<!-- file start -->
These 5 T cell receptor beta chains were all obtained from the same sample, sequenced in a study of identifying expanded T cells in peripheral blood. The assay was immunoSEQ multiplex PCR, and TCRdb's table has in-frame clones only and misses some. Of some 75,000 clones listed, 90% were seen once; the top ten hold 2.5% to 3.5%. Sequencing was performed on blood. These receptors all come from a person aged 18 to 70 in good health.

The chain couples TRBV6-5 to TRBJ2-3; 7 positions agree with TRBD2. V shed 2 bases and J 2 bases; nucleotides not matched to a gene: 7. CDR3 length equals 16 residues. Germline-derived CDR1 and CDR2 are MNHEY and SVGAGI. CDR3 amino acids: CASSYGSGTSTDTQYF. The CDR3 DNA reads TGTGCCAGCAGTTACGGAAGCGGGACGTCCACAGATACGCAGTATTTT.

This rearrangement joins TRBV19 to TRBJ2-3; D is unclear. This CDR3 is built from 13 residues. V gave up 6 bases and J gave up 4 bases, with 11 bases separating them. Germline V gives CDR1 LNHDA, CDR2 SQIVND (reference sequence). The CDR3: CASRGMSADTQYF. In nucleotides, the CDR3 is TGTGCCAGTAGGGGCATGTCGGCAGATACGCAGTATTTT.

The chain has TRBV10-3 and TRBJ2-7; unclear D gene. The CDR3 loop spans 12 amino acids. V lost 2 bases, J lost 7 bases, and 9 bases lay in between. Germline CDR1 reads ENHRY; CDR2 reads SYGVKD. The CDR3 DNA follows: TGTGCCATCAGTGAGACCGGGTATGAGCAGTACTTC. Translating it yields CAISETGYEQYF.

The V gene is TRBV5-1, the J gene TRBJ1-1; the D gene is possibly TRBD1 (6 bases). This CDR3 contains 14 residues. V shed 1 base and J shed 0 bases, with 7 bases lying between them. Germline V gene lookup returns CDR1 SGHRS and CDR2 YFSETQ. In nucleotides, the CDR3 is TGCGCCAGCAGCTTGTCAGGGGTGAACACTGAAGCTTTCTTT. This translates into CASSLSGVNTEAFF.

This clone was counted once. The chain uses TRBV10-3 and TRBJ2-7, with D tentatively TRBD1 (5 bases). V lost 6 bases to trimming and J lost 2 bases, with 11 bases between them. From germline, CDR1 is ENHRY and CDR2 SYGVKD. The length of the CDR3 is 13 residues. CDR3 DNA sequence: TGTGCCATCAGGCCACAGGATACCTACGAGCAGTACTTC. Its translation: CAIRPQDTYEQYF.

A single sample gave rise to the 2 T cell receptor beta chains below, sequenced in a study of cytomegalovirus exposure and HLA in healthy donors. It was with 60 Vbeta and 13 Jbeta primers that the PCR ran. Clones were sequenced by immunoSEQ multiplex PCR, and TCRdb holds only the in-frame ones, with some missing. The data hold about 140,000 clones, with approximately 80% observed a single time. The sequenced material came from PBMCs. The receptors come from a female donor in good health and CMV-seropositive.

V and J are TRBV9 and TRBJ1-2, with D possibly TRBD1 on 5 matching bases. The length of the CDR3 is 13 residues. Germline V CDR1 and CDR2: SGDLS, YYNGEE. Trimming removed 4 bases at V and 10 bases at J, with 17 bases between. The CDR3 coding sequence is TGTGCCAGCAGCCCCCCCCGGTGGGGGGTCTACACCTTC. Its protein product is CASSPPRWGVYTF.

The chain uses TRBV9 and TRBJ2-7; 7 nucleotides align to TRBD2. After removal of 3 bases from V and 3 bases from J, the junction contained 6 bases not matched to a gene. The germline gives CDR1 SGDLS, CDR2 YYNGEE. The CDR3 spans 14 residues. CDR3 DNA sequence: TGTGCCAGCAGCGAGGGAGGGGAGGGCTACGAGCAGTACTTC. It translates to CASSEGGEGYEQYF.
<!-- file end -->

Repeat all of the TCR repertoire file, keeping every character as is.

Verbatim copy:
These 5 T cell receptor beta chains were all obtained from the same sample, sequenced in a study of identifying expanded T cells in peripheral blood. The assay was immunoSEQ multiplex PCR, and TCRdb's table has in-frame clones only and misses some. Of some 75,000 clones listed, 90% were seen once; the top ten hold 2.5% to 3.5%. Sequencing was performed on blood. These receptors all come from a person aged 18 to 70 in good health.

The chain couples TRBV6-5 to TRBJ2-3; 7 positions agree with TRBD2. V shed 2 bases and J 2 bases; nucleotides not matched to a gene: 7. CDR3 length equals 16 residues. Germline-derived CDR1 and CDR2 are MNHEY and SVGAGI. CDR3 amino acids: CASSYGSGTSTDTQYF. The CDR3 DNA reads TGTGCCAGCAGTTACGGAAGCGGGACGTCCACAGATACGCAGTATTTT.

This rearrangement joins TRBV19 to TRBJ2-3; D is unclear. This CDR3 is built from 13 residues. V gave up 6 bases and J gave up 4 bases, with 11 bases separating them. Germline V gives CDR1 LNHDA, CDR2 SQIVND (reference sequence). The CDR3: CASRGMSADTQYF. In nucleotides, the CDR3 is TGTGCCAGTAGGGGCATGTCGGCAGATACGCAGTATTTT.

The chain has TRBV10-3 and TRBJ2-7; unclear D gene. The CDR3 loop spans 12 amino acids. V lost 2 bases, J lost 7 bases, and 9 bases lay in between. Germline CDR1 reads ENHRY; CDR2 reads SYGVKD. The CDR3 DNA follows: TGTGCCATCAGTGAGACCGGGTATGAGCAGTACTTC. Translating it yields CAISETGYEQYF.

The V gene is TRBV5-1, the J gene TRBJ1-1; the D gene is possibly TRBD1 (6 bases). This CDR3 contains 14 residues. V shed 1 base and J shed 0 bases, with 7 bases lying between them. Germline V gene lookup returns CDR1 SGHRS and CDR2 YFSETQ. In nucleotides, the CDR3 is TGCGCCAGCAGCTTGTCAGGGGTGAACACTGAAGCTTTCTTT. This translates into CASSLSGVNTEAFF.

This clone was counted once. The chain uses TRBV10-3 and TRBJ2-7, with D tentatively TRBD1 (5 bases). V lost 6 bases to trimming and J lost 2 bases, with 11 bases between them. From germline, CDR1 is ENHRY and CDR2 SYGVKD. The length of the CDR3 is 13 residues. CDR3 DNA sequence: TGTGCCATCAGGCCACAGGATACCTACGAGCAGTACTTC. Its translation: CAIRPQDTYEQYF.

A single sample gave rise to the 2 T cell receptor beta chains below, sequenced in a study of cytomegalovirus exposure and HLA in healthy donors. It was with 60 Vbeta and 13 Jbeta primers that the PCR ran. Clones were sequenced by immunoSEQ multiplex PCR, and TCRdb holds only the in-frame ones, with some missing. The data hold about 140,000 clones, with approximately 80% observed a single time. The sequenced material came from PBMCs. The receptors come from a female donor in good health and CMV-seropositive.

V and J are TRBV9 and TRBJ1-2, with D possibly TRBD1 on 5 matching bases. The length of the CDR3 is 13 residues. Germline V CDR1 and CDR2: SGDLS, YYNGEE. Trimming removed 4 bases at V and 10 bases at J, with 17 bases between. The CDR3 coding sequence is TGTGCCAGCAGCCCCCCCCGGTGGGGGGTCTACACCTTC. Its protein product is CASSPPRWGVYTF.

The chain uses TRBV9 and TRBJ2-7; 7 nucleotides align to TRBD2. After removal of 3 bases from V and 3 bases from J, the junction contained 6 bases not matched to a gene. The germline gives CDR1 SGDLS, CDR2 YYNGEE. The CDR3 spans 14 residues. CDR3 DNA sequence: TGTGCCAGCAGCGAGGGAGGGGAGGGCTACGAGCAGTACTTC. It translates to CASSEGGEGYEQYF.